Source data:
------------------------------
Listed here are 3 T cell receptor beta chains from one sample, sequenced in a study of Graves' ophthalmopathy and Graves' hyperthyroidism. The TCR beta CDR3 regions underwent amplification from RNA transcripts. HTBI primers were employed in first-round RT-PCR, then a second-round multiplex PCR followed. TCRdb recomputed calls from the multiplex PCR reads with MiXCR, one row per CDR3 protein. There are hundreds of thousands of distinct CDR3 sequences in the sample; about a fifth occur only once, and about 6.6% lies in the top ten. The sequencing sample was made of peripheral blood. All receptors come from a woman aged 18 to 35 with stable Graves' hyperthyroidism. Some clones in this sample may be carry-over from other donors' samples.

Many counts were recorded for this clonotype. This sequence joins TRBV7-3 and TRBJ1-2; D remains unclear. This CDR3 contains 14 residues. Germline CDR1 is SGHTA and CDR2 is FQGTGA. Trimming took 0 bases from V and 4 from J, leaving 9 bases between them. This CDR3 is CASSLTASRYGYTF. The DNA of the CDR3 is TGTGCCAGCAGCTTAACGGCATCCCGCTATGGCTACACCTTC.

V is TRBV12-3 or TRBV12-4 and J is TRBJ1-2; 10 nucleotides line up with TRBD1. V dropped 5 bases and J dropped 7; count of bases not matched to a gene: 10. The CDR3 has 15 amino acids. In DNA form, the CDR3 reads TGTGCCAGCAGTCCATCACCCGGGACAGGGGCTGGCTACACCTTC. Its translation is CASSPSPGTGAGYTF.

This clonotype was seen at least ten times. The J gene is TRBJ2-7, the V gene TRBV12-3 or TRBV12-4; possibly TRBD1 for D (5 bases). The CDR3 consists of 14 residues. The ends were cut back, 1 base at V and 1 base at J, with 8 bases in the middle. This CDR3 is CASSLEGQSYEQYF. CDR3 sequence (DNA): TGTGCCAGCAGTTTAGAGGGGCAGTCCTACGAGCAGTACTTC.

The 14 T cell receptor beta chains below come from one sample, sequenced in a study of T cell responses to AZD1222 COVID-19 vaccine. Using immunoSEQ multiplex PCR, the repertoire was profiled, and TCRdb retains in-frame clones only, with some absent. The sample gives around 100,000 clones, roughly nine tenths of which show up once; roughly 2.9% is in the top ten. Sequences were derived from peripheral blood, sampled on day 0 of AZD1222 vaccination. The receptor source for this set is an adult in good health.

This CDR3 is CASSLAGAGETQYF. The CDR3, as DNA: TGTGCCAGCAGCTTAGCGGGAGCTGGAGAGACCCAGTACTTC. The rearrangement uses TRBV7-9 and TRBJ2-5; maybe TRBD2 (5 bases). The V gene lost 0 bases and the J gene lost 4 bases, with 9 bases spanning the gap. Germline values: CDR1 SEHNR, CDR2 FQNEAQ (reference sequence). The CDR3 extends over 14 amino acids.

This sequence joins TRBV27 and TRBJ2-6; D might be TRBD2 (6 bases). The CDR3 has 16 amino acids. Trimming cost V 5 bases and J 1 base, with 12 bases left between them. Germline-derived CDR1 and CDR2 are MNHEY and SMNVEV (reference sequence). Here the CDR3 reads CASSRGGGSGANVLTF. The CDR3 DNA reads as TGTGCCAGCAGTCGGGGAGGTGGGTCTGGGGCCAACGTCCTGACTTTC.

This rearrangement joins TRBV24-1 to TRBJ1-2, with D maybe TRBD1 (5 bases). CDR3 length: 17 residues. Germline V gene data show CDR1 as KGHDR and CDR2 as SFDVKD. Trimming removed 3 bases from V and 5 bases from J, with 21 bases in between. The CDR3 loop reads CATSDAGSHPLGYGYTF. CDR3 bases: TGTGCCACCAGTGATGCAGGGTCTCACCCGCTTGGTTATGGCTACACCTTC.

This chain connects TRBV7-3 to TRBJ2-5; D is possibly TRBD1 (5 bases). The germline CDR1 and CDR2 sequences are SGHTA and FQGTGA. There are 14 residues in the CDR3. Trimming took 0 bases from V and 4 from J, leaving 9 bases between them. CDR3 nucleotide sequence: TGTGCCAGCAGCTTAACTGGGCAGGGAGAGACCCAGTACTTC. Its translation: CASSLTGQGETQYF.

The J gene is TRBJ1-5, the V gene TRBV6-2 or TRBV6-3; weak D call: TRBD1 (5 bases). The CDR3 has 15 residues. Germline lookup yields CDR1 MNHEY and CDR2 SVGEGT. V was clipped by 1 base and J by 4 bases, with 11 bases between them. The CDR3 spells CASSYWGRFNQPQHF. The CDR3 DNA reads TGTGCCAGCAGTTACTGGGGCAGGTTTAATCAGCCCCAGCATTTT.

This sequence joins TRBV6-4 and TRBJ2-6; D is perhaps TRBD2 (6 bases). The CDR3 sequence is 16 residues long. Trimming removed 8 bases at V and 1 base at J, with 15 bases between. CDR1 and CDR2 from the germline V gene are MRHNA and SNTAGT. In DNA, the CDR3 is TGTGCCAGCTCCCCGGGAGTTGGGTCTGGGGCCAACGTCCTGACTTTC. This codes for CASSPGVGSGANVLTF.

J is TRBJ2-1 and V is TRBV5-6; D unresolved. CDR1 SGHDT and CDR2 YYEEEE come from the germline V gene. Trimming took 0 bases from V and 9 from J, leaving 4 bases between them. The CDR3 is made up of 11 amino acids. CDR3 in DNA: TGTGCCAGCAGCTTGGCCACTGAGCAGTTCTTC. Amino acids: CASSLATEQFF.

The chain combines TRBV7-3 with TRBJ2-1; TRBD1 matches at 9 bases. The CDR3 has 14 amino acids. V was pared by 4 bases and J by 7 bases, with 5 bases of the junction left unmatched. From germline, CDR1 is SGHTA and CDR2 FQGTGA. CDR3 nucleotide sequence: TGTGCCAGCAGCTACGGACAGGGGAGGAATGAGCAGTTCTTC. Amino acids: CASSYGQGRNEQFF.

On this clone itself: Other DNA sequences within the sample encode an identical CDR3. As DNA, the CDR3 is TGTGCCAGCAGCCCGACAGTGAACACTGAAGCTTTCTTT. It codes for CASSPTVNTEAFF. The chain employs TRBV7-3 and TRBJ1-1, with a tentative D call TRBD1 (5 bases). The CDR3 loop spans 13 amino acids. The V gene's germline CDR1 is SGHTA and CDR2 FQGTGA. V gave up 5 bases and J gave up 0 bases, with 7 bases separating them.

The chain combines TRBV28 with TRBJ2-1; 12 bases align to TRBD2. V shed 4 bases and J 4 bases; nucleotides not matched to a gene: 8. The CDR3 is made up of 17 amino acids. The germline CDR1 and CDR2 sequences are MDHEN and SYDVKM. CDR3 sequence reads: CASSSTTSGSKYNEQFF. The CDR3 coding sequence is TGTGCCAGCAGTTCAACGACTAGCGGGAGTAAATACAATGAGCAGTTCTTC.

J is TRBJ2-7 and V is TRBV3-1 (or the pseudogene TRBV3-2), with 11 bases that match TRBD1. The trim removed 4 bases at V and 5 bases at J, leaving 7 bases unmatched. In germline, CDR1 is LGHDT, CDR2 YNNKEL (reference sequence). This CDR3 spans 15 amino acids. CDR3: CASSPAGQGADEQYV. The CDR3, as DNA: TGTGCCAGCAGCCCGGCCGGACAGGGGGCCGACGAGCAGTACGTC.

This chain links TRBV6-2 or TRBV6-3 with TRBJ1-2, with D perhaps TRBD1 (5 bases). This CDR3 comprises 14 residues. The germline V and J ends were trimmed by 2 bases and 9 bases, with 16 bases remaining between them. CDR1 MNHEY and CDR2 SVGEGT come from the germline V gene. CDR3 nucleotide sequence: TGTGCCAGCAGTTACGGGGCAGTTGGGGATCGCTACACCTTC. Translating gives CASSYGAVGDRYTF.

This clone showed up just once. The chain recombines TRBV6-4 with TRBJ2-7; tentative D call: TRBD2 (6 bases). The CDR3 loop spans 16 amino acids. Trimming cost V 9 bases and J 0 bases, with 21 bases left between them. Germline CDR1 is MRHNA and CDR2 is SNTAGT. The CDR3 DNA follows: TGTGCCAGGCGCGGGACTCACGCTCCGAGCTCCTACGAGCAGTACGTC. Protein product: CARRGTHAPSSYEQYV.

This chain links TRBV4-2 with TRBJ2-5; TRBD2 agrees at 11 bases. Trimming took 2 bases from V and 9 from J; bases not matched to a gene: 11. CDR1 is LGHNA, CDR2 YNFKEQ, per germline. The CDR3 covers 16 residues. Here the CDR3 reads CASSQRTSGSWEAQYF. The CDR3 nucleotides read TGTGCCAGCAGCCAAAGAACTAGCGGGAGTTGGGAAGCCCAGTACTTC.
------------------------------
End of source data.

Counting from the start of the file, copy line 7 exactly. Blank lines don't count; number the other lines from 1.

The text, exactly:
This sequence joins TRBV27 and TRBJ2-6; D might be TRBD2 (6 bases). The CDR3 has 16 amino acids. Trimming cost V 5 bases and J 1 base, with 12 bases left between them. Germline-derived CDR1 and CDR2 are MNHEY and SMNVEV (reference sequence). Here the CDR3 reads CASSRGGGSGANVLTF. The CDR3 DNA reads as TGTGCCAGCAGTCGGGGAGGTGGGTCTGGGGCCAACGTCCTGACTTTC.